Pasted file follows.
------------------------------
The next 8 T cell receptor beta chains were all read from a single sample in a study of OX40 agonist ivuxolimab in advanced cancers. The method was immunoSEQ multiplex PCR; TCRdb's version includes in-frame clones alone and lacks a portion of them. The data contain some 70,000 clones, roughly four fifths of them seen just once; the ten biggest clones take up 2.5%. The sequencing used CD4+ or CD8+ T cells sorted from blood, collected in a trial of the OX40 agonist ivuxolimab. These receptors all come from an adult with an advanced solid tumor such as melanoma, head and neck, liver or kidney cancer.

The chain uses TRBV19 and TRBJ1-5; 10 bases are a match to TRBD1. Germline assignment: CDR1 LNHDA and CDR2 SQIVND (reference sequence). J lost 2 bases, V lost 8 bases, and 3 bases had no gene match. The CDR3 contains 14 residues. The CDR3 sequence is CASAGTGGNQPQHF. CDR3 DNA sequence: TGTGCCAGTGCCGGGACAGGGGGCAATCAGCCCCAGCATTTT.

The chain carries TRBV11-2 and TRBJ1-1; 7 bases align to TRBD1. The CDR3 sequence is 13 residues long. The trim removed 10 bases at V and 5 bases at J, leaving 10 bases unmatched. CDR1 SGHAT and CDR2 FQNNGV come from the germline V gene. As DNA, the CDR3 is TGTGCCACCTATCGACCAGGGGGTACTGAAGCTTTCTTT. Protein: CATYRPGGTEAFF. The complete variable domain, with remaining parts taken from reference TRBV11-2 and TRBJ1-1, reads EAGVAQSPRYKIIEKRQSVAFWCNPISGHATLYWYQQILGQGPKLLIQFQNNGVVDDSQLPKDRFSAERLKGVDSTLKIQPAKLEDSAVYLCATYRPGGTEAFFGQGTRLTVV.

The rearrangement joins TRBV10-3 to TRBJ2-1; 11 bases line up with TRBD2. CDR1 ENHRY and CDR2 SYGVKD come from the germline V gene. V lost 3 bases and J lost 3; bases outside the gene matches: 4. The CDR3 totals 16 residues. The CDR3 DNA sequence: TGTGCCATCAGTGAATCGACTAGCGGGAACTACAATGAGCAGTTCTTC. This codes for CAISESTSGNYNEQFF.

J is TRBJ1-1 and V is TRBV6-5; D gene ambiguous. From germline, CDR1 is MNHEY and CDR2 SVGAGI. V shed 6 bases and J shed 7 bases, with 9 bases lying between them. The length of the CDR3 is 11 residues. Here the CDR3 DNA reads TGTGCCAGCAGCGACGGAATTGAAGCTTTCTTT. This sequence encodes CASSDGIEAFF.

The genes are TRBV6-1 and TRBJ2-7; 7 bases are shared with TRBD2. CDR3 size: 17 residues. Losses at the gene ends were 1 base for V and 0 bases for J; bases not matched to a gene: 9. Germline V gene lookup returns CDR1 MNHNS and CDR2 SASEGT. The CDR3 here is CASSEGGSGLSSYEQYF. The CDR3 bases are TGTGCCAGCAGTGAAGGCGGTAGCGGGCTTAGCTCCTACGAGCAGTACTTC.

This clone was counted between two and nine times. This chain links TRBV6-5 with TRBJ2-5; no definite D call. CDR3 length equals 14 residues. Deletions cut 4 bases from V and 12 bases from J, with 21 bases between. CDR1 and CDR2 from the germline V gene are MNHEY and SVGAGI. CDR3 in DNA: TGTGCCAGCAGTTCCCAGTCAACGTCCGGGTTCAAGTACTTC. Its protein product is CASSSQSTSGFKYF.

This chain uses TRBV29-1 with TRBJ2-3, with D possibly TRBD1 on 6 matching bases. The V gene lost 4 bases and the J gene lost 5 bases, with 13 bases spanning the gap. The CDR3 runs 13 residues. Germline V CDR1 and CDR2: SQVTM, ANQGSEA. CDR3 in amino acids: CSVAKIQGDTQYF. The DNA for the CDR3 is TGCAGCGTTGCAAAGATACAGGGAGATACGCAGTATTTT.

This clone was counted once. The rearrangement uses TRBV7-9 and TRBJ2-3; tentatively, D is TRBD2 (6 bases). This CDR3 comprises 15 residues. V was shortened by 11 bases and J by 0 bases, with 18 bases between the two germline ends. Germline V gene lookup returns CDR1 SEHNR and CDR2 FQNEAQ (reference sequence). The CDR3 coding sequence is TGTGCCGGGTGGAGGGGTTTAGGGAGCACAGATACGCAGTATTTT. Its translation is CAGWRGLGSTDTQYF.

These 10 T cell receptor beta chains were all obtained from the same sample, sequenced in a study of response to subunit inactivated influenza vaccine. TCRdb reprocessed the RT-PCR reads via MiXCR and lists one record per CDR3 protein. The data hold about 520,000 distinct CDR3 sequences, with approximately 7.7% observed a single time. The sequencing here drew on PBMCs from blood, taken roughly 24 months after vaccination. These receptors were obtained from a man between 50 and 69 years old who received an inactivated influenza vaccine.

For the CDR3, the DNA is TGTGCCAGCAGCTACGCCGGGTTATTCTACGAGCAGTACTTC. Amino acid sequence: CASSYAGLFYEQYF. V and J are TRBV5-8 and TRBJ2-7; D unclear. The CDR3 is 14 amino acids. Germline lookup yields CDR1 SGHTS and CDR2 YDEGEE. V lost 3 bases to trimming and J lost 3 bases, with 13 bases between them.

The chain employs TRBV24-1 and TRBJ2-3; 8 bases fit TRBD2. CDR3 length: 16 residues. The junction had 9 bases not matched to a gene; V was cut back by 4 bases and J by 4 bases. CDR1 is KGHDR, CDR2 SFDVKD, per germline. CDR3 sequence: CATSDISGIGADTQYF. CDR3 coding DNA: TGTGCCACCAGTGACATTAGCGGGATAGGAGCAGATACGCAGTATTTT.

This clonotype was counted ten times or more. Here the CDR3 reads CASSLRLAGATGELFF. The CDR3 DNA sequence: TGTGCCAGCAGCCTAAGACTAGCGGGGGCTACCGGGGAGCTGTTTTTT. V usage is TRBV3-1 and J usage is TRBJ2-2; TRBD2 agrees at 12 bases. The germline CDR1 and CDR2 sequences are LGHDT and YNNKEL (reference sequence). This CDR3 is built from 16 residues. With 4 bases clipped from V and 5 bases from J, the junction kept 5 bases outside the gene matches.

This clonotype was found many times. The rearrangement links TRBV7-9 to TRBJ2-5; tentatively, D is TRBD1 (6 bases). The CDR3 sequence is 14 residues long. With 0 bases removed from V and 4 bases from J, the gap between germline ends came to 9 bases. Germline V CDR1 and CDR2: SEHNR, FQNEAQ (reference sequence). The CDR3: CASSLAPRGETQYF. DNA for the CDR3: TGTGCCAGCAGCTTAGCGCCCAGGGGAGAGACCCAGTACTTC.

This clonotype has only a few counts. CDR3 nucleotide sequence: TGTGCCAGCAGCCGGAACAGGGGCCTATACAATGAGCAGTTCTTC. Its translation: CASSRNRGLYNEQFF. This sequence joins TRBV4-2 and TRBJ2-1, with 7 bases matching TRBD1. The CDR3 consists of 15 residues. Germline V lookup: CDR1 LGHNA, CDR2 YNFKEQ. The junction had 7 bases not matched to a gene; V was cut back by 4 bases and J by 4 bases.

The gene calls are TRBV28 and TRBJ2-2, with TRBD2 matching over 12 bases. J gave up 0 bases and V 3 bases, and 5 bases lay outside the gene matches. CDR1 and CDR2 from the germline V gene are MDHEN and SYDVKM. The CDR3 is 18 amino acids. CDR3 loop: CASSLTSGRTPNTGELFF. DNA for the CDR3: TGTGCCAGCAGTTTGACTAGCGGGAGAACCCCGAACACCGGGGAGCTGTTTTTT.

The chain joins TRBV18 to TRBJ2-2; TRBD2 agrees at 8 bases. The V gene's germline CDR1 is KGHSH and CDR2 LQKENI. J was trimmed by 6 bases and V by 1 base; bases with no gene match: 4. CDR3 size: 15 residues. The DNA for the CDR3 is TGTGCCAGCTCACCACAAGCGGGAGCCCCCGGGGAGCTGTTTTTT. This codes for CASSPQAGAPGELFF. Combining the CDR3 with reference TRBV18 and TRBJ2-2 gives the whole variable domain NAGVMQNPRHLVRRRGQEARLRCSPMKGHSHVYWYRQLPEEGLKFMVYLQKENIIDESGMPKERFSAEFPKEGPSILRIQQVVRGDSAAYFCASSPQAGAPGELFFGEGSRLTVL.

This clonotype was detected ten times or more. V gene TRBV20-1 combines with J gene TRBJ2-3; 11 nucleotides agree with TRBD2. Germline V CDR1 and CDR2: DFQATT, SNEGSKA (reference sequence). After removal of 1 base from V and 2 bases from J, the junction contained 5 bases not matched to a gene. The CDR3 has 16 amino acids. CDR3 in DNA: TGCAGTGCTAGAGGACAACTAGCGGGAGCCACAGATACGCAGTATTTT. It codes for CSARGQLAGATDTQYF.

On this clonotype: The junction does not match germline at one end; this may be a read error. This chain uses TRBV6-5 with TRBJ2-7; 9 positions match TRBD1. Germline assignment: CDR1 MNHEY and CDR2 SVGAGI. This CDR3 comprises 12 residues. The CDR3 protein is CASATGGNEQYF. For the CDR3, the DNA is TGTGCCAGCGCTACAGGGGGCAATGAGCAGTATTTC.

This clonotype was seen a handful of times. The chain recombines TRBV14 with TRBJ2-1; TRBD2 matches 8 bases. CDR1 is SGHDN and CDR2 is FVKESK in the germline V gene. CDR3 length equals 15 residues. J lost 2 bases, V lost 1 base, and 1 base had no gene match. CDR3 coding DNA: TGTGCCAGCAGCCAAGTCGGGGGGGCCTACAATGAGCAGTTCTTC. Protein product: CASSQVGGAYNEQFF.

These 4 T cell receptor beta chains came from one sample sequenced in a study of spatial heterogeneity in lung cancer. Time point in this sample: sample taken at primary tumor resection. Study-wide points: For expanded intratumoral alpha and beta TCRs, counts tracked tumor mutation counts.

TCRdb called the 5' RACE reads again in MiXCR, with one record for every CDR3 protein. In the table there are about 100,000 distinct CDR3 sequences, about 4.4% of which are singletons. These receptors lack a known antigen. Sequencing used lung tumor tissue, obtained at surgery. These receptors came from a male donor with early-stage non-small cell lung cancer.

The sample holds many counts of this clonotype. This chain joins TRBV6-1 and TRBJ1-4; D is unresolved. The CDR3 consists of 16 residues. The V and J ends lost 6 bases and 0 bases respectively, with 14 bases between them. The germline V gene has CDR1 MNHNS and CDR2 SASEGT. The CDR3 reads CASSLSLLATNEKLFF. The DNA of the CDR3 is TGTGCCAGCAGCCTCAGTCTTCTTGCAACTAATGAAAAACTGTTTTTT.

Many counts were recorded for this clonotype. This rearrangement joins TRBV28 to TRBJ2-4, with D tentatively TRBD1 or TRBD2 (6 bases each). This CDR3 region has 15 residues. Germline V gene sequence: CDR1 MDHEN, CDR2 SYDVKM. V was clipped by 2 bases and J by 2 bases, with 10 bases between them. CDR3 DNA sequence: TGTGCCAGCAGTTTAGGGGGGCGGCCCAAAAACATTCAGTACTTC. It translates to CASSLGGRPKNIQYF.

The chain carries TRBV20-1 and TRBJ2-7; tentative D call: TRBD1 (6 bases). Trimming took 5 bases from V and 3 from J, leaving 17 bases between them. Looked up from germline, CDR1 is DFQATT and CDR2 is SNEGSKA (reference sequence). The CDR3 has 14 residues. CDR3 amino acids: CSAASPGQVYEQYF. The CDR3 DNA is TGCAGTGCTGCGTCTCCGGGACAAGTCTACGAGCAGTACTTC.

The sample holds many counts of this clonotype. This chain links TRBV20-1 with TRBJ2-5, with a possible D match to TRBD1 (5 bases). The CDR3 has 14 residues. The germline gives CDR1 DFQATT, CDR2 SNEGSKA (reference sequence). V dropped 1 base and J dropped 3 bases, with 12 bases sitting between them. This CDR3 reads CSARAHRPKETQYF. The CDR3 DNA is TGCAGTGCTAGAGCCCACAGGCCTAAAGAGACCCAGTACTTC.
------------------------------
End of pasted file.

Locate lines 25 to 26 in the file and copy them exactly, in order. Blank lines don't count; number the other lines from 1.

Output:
The chain carries TRBV20-1 and TRBJ2-7; tentative D call: TRBD1 (6 bases). Trimming took 5 bases from V and 3 from J, leaving 17 bases between them. Looked up from germline, CDR1 is DFQATT and CDR2 is SNEGSKA (reference sequence). The CDR3 has 14 residues. CDR3 amino acids: CSAASPGQVYEQYF. The CDR3 DNA is TGCAGTGCTGCGTCTCCGGGACAAGTCTACGAGCAGTACTTC.

The sample holds many counts of this clonotype. This chain links TRBV20-1 with TRBJ2-5, with a possible D match to TRBD1 (5 bases). The CDR3 has 14 residues. The germline gives CDR1 DFQATT, CDR2 SNEGSKA (reference sequence). V dropped 1 base and J dropped 3 bases, with 12 bases sitting between them. This CDR3 reads CSARAHRPKETQYF. The CDR3 DNA is TGCAGTGCTAGAGCCCACAGGCCTAAAGAGACCCAGTACTTC.